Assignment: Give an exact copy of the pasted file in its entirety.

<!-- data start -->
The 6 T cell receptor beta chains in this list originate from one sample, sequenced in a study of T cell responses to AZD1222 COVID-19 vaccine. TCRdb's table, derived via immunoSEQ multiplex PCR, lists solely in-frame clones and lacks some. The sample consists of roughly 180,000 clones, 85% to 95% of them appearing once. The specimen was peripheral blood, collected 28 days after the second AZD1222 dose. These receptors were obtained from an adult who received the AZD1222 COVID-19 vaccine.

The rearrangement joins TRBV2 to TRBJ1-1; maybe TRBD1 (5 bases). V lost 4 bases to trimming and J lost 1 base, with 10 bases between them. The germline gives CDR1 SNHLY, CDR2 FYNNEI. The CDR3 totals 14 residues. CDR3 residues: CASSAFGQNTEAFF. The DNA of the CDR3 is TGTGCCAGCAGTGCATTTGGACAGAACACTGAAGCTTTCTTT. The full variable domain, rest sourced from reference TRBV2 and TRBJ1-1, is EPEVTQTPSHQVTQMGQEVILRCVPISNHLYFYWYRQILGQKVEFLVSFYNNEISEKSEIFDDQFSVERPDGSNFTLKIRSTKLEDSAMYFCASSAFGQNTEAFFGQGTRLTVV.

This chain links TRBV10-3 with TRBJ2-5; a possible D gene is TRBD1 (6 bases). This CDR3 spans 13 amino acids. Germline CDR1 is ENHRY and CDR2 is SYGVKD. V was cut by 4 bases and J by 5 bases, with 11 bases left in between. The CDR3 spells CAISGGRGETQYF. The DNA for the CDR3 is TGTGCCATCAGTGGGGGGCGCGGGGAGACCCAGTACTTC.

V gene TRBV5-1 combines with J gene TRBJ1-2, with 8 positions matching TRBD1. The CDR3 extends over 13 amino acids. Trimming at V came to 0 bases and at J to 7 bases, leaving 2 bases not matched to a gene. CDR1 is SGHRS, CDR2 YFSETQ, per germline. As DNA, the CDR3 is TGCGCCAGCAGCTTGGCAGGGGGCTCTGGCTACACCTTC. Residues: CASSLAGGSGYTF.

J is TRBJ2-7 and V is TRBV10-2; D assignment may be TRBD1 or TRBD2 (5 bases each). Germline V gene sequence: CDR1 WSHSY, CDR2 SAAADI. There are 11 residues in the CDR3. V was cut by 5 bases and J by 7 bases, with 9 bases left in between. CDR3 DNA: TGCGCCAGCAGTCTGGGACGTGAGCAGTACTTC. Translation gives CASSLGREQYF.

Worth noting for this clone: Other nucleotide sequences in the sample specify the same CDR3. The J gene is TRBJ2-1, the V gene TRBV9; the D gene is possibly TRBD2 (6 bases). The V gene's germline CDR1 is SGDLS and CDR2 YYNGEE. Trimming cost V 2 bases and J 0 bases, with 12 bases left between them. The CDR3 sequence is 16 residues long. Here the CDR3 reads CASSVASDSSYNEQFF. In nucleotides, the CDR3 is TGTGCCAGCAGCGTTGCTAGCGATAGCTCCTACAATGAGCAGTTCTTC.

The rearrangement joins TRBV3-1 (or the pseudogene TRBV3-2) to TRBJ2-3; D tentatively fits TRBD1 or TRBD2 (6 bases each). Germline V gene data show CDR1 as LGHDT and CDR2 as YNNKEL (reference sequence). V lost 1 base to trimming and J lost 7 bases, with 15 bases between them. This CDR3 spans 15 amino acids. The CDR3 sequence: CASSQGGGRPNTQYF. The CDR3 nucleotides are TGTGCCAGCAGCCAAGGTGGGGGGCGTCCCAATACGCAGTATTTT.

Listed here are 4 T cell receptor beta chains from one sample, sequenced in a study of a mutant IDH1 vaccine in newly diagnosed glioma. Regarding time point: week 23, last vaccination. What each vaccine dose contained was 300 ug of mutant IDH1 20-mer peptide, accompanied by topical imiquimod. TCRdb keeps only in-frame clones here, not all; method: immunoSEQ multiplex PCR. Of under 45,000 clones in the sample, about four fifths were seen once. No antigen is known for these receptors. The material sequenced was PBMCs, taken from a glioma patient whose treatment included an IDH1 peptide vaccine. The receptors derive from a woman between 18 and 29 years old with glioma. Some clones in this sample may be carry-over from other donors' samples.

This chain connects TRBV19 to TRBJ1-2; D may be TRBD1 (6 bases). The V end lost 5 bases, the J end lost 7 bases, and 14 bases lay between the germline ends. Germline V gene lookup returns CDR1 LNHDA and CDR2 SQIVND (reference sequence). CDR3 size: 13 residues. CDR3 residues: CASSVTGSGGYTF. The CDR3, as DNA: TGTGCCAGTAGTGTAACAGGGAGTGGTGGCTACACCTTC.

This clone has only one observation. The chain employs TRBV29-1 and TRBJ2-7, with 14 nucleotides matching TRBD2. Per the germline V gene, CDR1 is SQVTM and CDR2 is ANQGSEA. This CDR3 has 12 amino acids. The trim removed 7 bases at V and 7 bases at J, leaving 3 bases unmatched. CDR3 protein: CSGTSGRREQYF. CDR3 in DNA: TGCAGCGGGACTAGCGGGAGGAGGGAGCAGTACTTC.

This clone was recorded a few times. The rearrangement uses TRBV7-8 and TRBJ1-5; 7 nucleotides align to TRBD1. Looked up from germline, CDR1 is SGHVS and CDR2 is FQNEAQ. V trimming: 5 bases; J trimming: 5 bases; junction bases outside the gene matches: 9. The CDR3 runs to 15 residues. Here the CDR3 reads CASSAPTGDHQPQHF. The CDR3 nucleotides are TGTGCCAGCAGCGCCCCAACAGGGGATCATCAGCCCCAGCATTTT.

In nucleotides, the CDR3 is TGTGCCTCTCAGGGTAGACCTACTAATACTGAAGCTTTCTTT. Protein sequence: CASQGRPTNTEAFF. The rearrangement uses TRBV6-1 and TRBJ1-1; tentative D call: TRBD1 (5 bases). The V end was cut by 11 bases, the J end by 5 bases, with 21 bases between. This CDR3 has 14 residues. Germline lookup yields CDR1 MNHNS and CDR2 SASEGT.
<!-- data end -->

The 6 T cell receptor beta chains in this list originate from one sample, sequenced in a study of T cell responses to AZD1222 COVID-19 vaccine. TCRdb's table, derived via immunoSEQ multiplex PCR, lists solely in-frame clones and lacks some. The sample consists of roughly 180,000 clones, 85% to 95% of them appearing once. The specimen was peripheral blood, collected 28 days after the second AZD1222 dose. These receptors were obtained from an adult who received the AZD1222 COVID-19 vaccine.

The rearrangement joins TRBV2 to TRBJ1-1; maybe TRBD1 (5 bases). V lost 4 bases to trimming and J lost 1 base, with 10 bases between them. The germline gives CDR1 SNHLY, CDR2 FYNNEI. The CDR3 totals 14 residues. CDR3 residues: CASSAFGQNTEAFF. The DNA of the CDR3 is TGTGCCAGCAGTGCATTTGGACAGAACACTGAAGCTTTCTTT. The full variable domain, rest sourced from reference TRBV2 and TRBJ1-1, is EPEVTQTPSHQVTQMGQEVILRCVPISNHLYFYWYRQILGQKVEFLVSFYNNEISEKSEIFDDQFSVERPDGSNFTLKIRSTKLEDSAMYFCASSAFGQNTEAFFGQGTRLTVV.

This chain links TRBV10-3 with TRBJ2-5; a possible D gene is TRBD1 (6 bases). This CDR3 spans 13 amino acids. Germline CDR1 is ENHRY and CDR2 is SYGVKD. V was cut by 4 bases and J by 5 bases, with 11 bases left in between. The CDR3 spells CAISGGRGETQYF. The DNA for the CDR3 is TGTGCCATCAGTGGGGGGCGCGGGGAGACCCAGTACTTC.

V gene TRBV5-1 combines with J gene TRBJ1-2, with 8 positions matching TRBD1. The CDR3 extends over 13 amino acids. Trimming at V came to 0 bases and at J to 7 bases, leaving 2 bases not matched to a gene. CDR1 is SGHRS, CDR2 YFSETQ, per germline. As DNA, the CDR3 is TGCGCCAGCAGCTTGGCAGGGGGCTCTGGCTACACCTTC. Residues: CASSLAGGSGYTF.

J is TRBJ2-7 and V is TRBV10-2; D assignment may be TRBD1 or TRBD2 (5 bases each). Germline V gene sequence: CDR1 WSHSY, CDR2 SAAADI. There are 11 residues in the CDR3. V was cut by 5 bases and J by 7 bases, with 9 bases left in between. CDR3 DNA: TGCGCCAGCAGTCTGGGACGTGAGCAGTACTTC. Translation gives CASSLGREQYF.

Worth noting for this clone: Other nucleotide sequences in the sample specify the same CDR3. The J gene is TRBJ2-1, the V gene TRBV9; the D gene is possibly TRBD2 (6 bases). The V gene's germline CDR1 is SGDLS and CDR2 YYNGEE. Trimming cost V 2 bases and J 0 bases, with 12 bases left between them. The CDR3 sequence is 16 residues long. Here the CDR3 reads CASSVASDSSYNEQFF. In nucleotides, the CDR3 is TGTGCCAGCAGCGTTGCTAGCGATAGCTCCTACAATGAGCAGTTCTTC.

The rearrangement joins TRBV3-1 (or the pseudogene TRBV3-2) to TRBJ2-3; D tentatively fits TRBD1 or TRBD2 (6 bases each). Germline V gene data show CDR1 as LGHDT and CDR2 as YNNKEL (reference sequence). V lost 1 base to trimming and J lost 7 bases, with 15 bases between them. This CDR3 spans 15 amino acids. The CDR3 sequence: CASSQGGGRPNTQYF. The CDR3 nucleotides are TGTGCCAGCAGCCAAGGTGGGGGGCGTCCCAATACGCAGTATTTT.

Listed here are 4 T cell receptor beta chains from one sample, sequenced in a study of a mutant IDH1 vaccine in newly diagnosed glioma. Regarding time point: week 23, last vaccination. What each vaccine dose contained was 300 ug of mutant IDH1 20-mer peptide, accompanied by topical imiquimod. TCRdb keeps only in-frame clones here, not all; method: immunoSEQ multiplex PCR. Of under 45,000 clones in the sample, about four fifths were seen once. No antigen is known for these receptors. The material sequenced was PBMCs, taken from a glioma patient whose treatment included an IDH1 peptide vaccine. The receptors derive from a woman between 18 and 29 years old with glioma. Some clones in this sample may be carry-over from other donors' samples.

This chain connects TRBV19 to TRBJ1-2; D may be TRBD1 (6 bases). The V end lost 5 bases, the J end lost 7 bases, and 14 bases lay between the germline ends. Germline V gene lookup returns CDR1 LNHDA and CDR2 SQIVND (reference sequence). CDR3 size: 13 residues. CDR3 residues: CASSVTGSGGYTF. The CDR3, as DNA: TGTGCCAGTAGTGTAACAGGGAGTGGTGGCTACACCTTC.

This clone has only one observation. The chain employs TRBV29-1 and TRBJ2-7, with 14 nucleotides matching TRBD2. Per the germline V gene, CDR1 is SQVTM and CDR2 is ANQGSEA. This CDR3 has 12 amino acids. The trim removed 7 bases at V and 7 bases at J, leaving 3 bases unmatched. CDR3 protein: CSGTSGRREQYF. CDR3 in DNA: TGCAGCGGGACTAGCGGGAGGAGGGAGCAGTACTTC.

This clone was recorded a few times. The rearrangement uses TRBV7-8 and TRBJ1-5; 7 nucleotides align to TRBD1. Looked up from germline, CDR1 is SGHVS and CDR2 is FQNEAQ. V trimming: 5 bases; J trimming: 5 bases; junction bases outside the gene matches: 9. The CDR3 runs to 15 residues. Here the CDR3 reads CASSAPTGDHQPQHF. The CDR3 nucleotides are TGTGCCAGCAGCGCCCCAACAGGGGATCATCAGCCCCAGCATTTT.

In nucleotides, the CDR3 is TGTGCCTCTCAGGGTAGACCTACTAATACTGAAGCTTTCTTT. Protein sequence: CASQGRPTNTEAFF. The rearrangement uses TRBV6-1 and TRBJ1-1; tentative D call: TRBD1 (5 bases). The V end was cut by 11 bases, the J end by 5 bases, with 21 bases between. This CDR3 has 14 residues. Germline lookup yields CDR1 MNHNS and CDR2 SASEGT.